The Upside of Alternative Energy MLPs

A little over a year ago, legislation was introduced to expand the universe of Master Limited Partnerships (MLP) to include a number of renewable energy technologies. The Master Limited Partnerships Parity Act (MLPPA) was sponsored in the Senate by Sen. Chris Coons (D-DE) and in the House by US Rep. Ted Poe (R-TX).

The summary of the MLPPA (S.795H.R.1696) reads:

Master Limited Partnerships Parity Act – Amends the Internal Revenue Code, with respect to the tax treatment of publicly traded partnerships as corporations, to expand the definition of “qualifying income” for such partnerships to include income and gains from renewable and alternative fuels (in addition to fossil fuels), including energy derived from thermal resources, waste, renewable fuels and chemicals, energy efficient buildings, gasification, and carbon capture in secure geological storage.

The bill seeks the same tax treatment for renewable energy partnerships as that given to fossil fuel partnerships. MLPs are designed to lower the cost of capital for companies, but when Congress legislated the rules for publicly traded partnerships in 1987 it required that at least 90 percent of an MLP’s income must come from qualified sources, such as real estate or natural resources. Section 613 of the tax code requires qualifying energy sources to be depletable resources or their derivatives such as crude oil, petroleum products, natural gas and coal.

Recent case-by-case Internal Revenue Service rulings have expanded the range of activities qualifying for MLP treatment. The MLP Parity Act would further expand the definition of “qualified” sources to projects involving wind and solar power, as well as closed and open loop biomass, geothermal, municipal solid waste, hydropower, marine, fuel cells, and combined heat and power.

The bill has bipartisan support, but some Republicans have indicated they would only support the MLPPA if certain renewable energy subsidies — namely the current Production Tax Credit (PTC) and the solar Investment Tax Credit (ITC) — are eliminated. The ITC is a 30 percent federal tax credit for solar systems on residential and commercial properties, in effect through the end of 2016. The PTC is a tax credit paid for each kilowatt-hour (kWh) of renewable electricity produced. The PTC provides 2.3 cents per kilowatt-hour (¢/kWh) for wind, geothermal, and closed-loop biomass systems, and 1.1¢/kWh for other eligible technologies (typically through the first 10 years of operation).

Republicans argued that the MLPPA would merely place another layer of subsidy on top of these tax breaks. Senator Coons opposed eliminating the PTC and ITC in exchange for support on the MLPPA, and the bill has been stuck in committee since (which is where the previous incarnation of this bill died after being introduced in the 112th Congress).

Now the Union of Concerned Scientists (UCS) — one of the 235 groups urging passage of the MLPP — has weighed in with an analysis that estimates the bill would expand the investor base for renewable energy and lower the cost of financing projects by 40 percent or more. The analysis further estimates that lower financing costs would reduce the all-in cost of generating electricity from wind projects by 1.2 cents per kilowatt-hour, or about 40 percent of the value of the PTC for wind power.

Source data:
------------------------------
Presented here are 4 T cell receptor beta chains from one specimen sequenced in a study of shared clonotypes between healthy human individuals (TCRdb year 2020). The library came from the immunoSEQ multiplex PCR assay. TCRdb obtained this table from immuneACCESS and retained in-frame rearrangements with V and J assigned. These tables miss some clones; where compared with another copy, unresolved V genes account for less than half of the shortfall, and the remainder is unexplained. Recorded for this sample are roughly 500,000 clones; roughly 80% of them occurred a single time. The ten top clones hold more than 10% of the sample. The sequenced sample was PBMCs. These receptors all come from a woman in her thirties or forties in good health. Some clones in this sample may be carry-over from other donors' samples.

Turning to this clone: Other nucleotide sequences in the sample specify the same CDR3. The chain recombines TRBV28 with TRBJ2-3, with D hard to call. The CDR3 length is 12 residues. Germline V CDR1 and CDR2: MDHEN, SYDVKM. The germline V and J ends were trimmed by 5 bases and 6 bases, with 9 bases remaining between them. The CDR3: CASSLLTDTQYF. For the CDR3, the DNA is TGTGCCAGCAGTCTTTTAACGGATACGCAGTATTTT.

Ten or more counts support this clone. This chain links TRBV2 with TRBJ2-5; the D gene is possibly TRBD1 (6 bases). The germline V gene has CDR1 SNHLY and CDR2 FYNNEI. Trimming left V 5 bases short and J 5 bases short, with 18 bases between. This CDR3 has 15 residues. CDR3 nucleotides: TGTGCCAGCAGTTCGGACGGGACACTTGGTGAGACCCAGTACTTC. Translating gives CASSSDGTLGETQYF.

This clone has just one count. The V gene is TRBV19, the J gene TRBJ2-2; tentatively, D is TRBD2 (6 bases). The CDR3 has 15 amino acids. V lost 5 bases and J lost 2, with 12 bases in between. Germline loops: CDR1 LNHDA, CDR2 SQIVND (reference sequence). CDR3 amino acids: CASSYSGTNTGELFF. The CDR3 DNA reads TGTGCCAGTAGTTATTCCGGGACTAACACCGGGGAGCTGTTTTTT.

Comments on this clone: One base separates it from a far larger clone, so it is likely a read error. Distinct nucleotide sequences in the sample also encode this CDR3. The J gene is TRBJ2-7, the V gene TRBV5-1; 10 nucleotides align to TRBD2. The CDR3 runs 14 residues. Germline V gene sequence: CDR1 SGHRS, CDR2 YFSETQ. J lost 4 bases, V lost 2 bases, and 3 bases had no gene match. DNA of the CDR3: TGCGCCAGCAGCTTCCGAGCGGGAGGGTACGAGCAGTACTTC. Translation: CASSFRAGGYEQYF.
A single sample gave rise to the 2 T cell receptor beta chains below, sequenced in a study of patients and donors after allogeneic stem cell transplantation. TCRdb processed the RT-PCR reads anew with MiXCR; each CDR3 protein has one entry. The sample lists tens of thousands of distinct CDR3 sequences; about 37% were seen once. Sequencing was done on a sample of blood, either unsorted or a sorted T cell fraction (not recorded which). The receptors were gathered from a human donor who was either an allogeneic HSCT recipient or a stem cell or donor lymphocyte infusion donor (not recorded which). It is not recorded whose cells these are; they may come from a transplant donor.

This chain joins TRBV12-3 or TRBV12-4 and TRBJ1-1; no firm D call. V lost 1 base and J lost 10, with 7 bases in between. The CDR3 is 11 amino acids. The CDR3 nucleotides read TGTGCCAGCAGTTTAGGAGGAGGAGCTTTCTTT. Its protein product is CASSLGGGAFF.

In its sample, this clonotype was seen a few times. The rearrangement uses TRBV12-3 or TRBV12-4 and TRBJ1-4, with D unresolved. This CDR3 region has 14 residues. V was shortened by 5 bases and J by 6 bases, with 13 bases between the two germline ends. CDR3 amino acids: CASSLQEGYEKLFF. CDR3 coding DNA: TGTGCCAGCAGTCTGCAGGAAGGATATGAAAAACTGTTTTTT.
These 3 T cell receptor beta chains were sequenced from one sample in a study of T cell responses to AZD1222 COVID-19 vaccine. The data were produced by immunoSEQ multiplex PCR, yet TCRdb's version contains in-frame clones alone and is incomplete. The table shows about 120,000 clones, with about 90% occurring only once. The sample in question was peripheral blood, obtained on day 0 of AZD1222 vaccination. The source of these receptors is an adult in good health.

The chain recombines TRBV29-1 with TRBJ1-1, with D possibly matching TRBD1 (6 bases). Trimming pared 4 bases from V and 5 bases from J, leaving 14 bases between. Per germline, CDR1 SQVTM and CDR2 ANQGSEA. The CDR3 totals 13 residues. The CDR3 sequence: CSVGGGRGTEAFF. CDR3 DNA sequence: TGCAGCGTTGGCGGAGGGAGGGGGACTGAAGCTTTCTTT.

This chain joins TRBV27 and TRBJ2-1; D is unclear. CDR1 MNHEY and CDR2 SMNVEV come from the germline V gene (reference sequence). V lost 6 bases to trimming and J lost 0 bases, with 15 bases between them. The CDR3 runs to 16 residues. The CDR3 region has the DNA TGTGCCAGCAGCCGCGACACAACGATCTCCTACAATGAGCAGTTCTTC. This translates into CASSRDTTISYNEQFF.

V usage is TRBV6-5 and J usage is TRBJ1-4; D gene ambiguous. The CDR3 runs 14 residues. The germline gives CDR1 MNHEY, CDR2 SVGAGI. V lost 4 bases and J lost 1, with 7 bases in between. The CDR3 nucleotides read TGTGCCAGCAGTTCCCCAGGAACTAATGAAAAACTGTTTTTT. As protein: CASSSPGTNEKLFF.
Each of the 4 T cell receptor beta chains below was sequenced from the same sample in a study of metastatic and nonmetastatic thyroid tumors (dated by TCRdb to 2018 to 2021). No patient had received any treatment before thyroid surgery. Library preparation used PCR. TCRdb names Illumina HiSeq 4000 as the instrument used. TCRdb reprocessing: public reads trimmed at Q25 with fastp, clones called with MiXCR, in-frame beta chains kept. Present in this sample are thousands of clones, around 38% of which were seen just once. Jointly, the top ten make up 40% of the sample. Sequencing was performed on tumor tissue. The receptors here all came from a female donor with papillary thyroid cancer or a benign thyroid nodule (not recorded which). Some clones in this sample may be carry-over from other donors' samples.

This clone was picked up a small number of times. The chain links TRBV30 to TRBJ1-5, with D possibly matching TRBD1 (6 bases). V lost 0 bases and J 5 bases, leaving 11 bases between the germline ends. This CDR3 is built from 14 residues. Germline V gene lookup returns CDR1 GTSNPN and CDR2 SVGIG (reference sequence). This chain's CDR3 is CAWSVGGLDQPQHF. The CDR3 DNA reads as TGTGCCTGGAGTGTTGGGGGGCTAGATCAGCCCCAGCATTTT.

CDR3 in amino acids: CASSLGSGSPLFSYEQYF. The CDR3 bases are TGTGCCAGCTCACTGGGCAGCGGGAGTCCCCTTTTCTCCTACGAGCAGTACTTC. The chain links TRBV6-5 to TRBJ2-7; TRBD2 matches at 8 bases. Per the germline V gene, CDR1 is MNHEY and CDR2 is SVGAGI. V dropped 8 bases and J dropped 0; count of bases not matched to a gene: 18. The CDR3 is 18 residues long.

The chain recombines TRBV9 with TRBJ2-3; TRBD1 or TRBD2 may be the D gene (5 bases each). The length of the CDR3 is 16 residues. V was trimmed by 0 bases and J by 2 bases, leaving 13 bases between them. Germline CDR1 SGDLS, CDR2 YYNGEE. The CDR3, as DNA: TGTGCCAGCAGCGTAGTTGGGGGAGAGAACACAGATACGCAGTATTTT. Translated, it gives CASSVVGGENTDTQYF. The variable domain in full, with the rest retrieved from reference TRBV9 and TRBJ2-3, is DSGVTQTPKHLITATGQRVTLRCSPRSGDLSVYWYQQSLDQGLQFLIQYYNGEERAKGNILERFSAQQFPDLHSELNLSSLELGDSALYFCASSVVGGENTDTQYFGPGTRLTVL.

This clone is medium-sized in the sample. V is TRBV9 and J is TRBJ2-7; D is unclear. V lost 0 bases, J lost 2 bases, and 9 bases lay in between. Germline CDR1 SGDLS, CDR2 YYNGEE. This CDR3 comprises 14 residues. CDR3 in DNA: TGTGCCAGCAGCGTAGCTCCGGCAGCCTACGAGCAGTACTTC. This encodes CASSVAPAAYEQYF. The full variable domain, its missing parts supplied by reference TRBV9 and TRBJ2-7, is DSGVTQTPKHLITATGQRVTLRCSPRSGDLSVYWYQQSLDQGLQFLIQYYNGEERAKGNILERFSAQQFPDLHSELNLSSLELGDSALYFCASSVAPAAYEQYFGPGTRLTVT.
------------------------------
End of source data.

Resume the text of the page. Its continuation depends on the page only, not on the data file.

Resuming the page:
Citing a 2012 study by the National Renewable Energy Laboratory (NREL) that estimates that $50 billion to $70 billion per year in capital investment would be required to increase non-hydro renewables to 30 percent of US electricity generation by 2025, UCS estimates that this level of funding could be a achieved with a shift of 0.7 to 1 percent of the total portfolio of the $15 trillion US mutual fund market and the $11 trillion U.S. defined-benefit pension market.

As I argued in Is MLP Parity Act a Game Changer?, solar or wind projects with attractive, long-term power purchase agreements (PPA) could work well as MLPs, similar to a midstream pipeline operator with long-term fee-based contracts. This is very different from a biofuel offtake agreement, since in most cases advanced biofuels aren’t yet economically viable and hence will find it difficult to benefit from a long-term offtake deal structure. In the case of solar, the cost of production can be estimated, and it has continued to fall over the years. Thus solar, wind, geothermal, biomass combustion — all of the current commercially available renewable power production options — could benefit greatly from MLP status.

Under the scenario modeled by the UCS, approximately 20 percent of all MLPs could be renewable energy MLPs, which would provide the estimated capital needed to make the shift to 30 percent renewable US electricity generation over the next decade. This is an ambitious target to be sure, but an approach that is preferable in my view to the current system of arbitrary and inconsistent subsidies. But it’s going to require Congress to come together and perhaps compromise — which is why the prognosis is that there is only a 1 percent chance that the current Congress will pass the bill.

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